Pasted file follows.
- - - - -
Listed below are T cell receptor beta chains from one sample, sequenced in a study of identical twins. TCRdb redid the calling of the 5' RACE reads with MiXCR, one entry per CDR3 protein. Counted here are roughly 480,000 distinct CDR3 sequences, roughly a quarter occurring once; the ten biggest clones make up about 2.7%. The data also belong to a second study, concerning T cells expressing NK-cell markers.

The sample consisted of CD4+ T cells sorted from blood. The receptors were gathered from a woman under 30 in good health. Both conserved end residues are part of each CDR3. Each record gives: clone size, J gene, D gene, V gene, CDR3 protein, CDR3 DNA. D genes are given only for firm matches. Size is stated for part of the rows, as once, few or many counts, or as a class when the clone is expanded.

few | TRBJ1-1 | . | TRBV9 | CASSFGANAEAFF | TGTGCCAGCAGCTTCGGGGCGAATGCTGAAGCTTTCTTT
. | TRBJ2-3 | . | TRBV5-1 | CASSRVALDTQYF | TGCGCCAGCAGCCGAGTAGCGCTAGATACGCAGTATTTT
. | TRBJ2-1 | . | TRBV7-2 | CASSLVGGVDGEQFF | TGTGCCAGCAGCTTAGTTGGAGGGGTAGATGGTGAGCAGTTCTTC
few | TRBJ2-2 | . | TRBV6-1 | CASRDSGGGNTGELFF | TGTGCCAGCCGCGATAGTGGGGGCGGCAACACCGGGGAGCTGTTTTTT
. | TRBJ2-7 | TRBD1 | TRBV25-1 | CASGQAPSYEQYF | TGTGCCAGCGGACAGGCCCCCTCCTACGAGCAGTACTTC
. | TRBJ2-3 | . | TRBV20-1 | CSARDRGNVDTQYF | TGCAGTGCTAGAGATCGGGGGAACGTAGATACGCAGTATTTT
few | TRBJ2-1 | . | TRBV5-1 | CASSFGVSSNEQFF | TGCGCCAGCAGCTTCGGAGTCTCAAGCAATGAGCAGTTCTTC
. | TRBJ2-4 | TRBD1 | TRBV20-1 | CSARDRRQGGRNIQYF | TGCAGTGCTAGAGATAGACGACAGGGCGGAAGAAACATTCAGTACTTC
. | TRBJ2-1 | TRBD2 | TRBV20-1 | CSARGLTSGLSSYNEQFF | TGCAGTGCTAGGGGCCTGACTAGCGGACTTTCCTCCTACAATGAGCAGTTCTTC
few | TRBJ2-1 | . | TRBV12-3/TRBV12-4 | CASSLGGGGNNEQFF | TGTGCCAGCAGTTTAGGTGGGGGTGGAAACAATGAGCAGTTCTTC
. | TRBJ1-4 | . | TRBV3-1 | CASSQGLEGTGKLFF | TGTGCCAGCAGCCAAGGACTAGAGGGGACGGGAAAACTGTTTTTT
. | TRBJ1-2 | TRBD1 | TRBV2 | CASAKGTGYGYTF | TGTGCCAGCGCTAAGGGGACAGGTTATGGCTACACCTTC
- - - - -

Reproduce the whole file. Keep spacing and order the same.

Listed below are T cell receptor beta chains from one sample, sequenced in a study of identical twins. TCRdb redid the calling of the 5' RACE reads with MiXCR, one entry per CDR3 protein. Counted here are roughly 480,000 distinct CDR3 sequences, roughly a quarter occurring once; the ten biggest clones make up about 2.7%. The data also belong to a second study, concerning T cells expressing NK-cell markers.

The sample consisted of CD4+ T cells sorted from blood. The receptors were gathered from a woman under 30 in good health. Both conserved end residues are part of each CDR3. Each record gives: clone size, J gene, D gene, V gene, CDR3 protein, CDR3 DNA. D genes are given only for firm matches. Size is stated for part of the rows, as once, few or many counts, or as a class when the clone is expanded.

few | TRBJ1-1 | . | TRBV9 | CASSFGANAEAFF | TGTGCCAGCAGCTTCGGGGCGAATGCTGAAGCTTTCTTT
. | TRBJ2-3 | . | TRBV5-1 | CASSRVALDTQYF | TGCGCCAGCAGCCGAGTAGCGCTAGATACGCAGTATTTT
. | TRBJ2-1 | . | TRBV7-2 | CASSLVGGVDGEQFF | TGTGCCAGCAGCTTAGTTGGAGGGGTAGATGGTGAGCAGTTCTTC
few | TRBJ2-2 | . | TRBV6-1 | CASRDSGGGNTGELFF | TGTGCCAGCCGCGATAGTGGGGGCGGCAACACCGGGGAGCTGTTTTTT
. | TRBJ2-7 | TRBD1 | TRBV25-1 | CASGQAPSYEQYF | TGTGCCAGCGGACAGGCCCCCTCCTACGAGCAGTACTTC
. | TRBJ2-3 | . | TRBV20-1 | CSARDRGNVDTQYF | TGCAGTGCTAGAGATCGGGGGAACGTAGATACGCAGTATTTT
few | TRBJ2-1 | . | TRBV5-1 | CASSFGVSSNEQFF | TGCGCCAGCAGCTTCGGAGTCTCAAGCAATGAGCAGTTCTTC
. | TRBJ2-4 | TRBD1 | TRBV20-1 | CSARDRRQGGRNIQYF | TGCAGTGCTAGAGATAGACGACAGGGCGGAAGAAACATTCAGTACTTC
. | TRBJ2-1 | TRBD2 | TRBV20-1 | CSARGLTSGLSSYNEQFF | TGCAGTGCTAGGGGCCTGACTAGCGGACTTTCCTCCTACAATGAGCAGTTCTTC
few | TRBJ2-1 | . | TRBV12-3/TRBV12-4 | CASSLGGGGNNEQFF | TGTGCCAGCAGTTTAGGTGGGGGTGGAAACAATGAGCAGTTCTTC
. | TRBJ1-4 | . | TRBV3-1 | CASSQGLEGTGKLFF | TGTGCCAGCAGCCAAGGACTAGAGGGGACGGGAAAACTGTTTTTT
. | TRBJ1-2 | TRBD1 | TRBV2 | CASAKGTGYGYTF | TGTGCCAGCGCTAAGGGGACAGGTTATGGCTACACCTTC